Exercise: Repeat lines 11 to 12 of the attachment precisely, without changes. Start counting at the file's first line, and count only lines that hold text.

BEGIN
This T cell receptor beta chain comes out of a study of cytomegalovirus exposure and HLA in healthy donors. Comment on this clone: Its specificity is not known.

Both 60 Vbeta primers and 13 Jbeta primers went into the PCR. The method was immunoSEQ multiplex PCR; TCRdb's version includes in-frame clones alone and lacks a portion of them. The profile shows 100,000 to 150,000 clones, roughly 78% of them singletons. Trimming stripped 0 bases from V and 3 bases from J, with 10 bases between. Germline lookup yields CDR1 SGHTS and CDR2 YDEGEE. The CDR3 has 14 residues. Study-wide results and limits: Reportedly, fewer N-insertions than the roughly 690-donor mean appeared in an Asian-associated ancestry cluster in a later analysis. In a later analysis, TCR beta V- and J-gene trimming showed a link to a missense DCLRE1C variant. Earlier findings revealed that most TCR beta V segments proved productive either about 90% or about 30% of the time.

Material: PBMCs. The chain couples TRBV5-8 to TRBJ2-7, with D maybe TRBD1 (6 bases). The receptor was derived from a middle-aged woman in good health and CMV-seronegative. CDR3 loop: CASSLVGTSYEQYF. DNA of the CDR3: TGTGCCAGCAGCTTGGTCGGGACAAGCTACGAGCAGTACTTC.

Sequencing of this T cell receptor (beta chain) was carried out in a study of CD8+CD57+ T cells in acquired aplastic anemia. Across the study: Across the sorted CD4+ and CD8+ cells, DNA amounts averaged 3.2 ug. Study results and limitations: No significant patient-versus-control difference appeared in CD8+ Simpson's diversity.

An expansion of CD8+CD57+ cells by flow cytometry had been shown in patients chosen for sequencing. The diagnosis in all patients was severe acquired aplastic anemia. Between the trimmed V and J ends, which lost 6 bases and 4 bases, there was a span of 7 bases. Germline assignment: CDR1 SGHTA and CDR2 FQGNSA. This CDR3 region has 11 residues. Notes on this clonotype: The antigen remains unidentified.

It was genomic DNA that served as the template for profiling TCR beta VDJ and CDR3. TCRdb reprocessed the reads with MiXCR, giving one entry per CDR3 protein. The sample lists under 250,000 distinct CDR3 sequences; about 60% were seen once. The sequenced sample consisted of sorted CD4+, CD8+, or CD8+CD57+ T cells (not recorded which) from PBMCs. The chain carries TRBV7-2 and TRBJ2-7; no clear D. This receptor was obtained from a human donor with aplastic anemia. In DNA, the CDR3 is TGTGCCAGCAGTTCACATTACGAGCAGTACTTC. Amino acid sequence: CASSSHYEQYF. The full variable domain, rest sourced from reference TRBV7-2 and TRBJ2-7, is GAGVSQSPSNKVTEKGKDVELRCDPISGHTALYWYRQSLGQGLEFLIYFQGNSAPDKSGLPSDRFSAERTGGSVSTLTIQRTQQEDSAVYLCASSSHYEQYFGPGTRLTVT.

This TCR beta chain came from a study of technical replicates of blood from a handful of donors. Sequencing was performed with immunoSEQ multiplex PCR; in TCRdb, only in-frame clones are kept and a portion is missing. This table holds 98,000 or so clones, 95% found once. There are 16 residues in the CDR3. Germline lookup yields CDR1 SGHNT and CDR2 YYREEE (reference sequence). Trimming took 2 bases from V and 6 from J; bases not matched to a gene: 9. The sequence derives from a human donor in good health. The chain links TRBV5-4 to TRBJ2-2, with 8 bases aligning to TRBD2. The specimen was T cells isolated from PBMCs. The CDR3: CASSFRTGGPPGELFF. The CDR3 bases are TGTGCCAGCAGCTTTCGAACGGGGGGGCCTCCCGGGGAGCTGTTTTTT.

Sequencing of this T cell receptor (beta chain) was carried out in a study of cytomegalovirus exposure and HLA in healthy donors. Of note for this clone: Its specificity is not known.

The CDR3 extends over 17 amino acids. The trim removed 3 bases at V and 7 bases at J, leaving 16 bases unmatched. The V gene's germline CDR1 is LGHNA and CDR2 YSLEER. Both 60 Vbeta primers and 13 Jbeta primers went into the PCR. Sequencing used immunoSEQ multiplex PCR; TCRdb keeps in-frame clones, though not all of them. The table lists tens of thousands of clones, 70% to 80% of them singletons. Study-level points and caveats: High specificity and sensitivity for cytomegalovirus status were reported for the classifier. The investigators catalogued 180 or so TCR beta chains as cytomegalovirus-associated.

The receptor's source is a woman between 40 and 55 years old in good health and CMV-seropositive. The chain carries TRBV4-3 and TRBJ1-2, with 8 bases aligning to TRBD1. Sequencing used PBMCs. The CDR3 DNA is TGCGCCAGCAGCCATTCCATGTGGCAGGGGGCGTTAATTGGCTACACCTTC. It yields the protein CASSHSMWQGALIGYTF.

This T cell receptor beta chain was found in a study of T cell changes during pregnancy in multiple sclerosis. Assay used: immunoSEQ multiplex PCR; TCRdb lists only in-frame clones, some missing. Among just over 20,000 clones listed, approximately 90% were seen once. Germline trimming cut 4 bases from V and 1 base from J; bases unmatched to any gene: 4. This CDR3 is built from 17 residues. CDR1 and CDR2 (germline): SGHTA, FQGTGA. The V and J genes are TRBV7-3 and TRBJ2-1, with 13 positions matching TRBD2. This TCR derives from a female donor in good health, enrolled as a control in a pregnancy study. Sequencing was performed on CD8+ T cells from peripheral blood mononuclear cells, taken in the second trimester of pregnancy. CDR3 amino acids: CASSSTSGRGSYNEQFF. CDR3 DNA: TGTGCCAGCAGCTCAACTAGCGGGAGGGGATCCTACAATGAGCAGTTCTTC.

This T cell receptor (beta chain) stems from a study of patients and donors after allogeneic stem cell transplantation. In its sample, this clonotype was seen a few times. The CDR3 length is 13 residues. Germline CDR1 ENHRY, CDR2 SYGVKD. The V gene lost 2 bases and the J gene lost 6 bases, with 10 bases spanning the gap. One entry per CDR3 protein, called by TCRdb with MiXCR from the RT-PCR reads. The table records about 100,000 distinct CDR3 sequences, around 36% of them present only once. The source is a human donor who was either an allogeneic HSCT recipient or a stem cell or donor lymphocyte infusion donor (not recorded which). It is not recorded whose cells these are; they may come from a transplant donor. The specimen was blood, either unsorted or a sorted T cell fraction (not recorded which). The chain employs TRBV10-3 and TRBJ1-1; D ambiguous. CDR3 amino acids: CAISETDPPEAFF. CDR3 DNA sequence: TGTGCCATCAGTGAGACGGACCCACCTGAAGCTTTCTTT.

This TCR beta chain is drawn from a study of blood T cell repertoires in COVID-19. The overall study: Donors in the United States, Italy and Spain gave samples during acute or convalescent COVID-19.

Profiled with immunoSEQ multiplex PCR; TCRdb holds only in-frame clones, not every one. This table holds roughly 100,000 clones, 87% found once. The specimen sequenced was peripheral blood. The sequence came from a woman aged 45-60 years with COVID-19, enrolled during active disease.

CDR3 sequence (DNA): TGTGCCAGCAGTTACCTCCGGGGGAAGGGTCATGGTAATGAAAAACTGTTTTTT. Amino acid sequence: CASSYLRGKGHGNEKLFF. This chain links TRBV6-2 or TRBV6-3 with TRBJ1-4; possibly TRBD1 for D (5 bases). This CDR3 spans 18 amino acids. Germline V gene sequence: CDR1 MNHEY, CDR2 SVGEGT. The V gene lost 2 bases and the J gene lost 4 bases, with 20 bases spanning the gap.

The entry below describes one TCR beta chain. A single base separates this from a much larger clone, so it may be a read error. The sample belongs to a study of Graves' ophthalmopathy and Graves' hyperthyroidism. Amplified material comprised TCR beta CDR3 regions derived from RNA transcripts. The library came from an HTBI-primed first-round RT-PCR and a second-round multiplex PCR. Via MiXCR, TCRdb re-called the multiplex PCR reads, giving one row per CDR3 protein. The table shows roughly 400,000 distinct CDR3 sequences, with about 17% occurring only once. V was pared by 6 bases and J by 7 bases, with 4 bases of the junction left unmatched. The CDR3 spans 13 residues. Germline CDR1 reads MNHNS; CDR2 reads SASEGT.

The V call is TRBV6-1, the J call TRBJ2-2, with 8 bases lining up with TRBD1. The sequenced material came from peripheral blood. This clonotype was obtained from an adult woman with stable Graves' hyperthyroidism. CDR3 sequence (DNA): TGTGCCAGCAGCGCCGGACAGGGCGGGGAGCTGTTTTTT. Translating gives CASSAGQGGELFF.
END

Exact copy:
This T cell receptor beta chain was found in a study of T cell changes during pregnancy in multiple sclerosis. Assay used: immunoSEQ multiplex PCR; TCRdb lists only in-frame clones, some missing. Among just over 20,000 clones listed, approximately 90% were seen once. Germline trimming cut 4 bases from V and 1 base from J; bases unmatched to any gene: 4. This CDR3 is built from 17 residues. CDR1 and CDR2 (germline): SGHTA, FQGTGA. The V and J genes are TRBV7-3 and TRBJ2-1, with 13 positions matching TRBD2. This TCR derives from a female donor in good health, enrolled as a control in a pregnancy study. Sequencing was performed on CD8+ T cells from peripheral blood mononuclear cells, taken in the second trimester of pregnancy. CDR3 amino acids: CASSSTSGRGSYNEQFF. CDR3 DNA: TGTGCCAGCAGCTCAACTAGCGGGAGGGGATCCTACAATGAGCAGTTCTTC.

This T cell receptor (beta chain) stems from a study of patients and donors after allogeneic stem cell transplantation. In its sample, this clonotype was seen a few times. The CDR3 length is 13 residues. Germline CDR1 ENHRY, CDR2 SYGVKD. The V gene lost 2 bases and the J gene lost 6 bases, with 10 bases spanning the gap. One entry per CDR3 protein, called by TCRdb with MiXCR from the RT-PCR reads. The table records about 100,000 distinct CDR3 sequences, around 36% of them present only once. The source is a human donor who was either an allogeneic HSCT recipient or a stem cell or donor lymphocyte infusion donor (not recorded which). It is not recorded whose cells these are; they may come from a transplant donor. The specimen was blood, either unsorted or a sorted T cell fraction (not recorded which). The chain employs TRBV10-3 and TRBJ1-1; D ambiguous. CDR3 amino acids: CAISETDPPEAFF. CDR3 DNA sequence: TGTGCCATCAGTGAGACGGACCCACCTGAAGCTTTCTTT.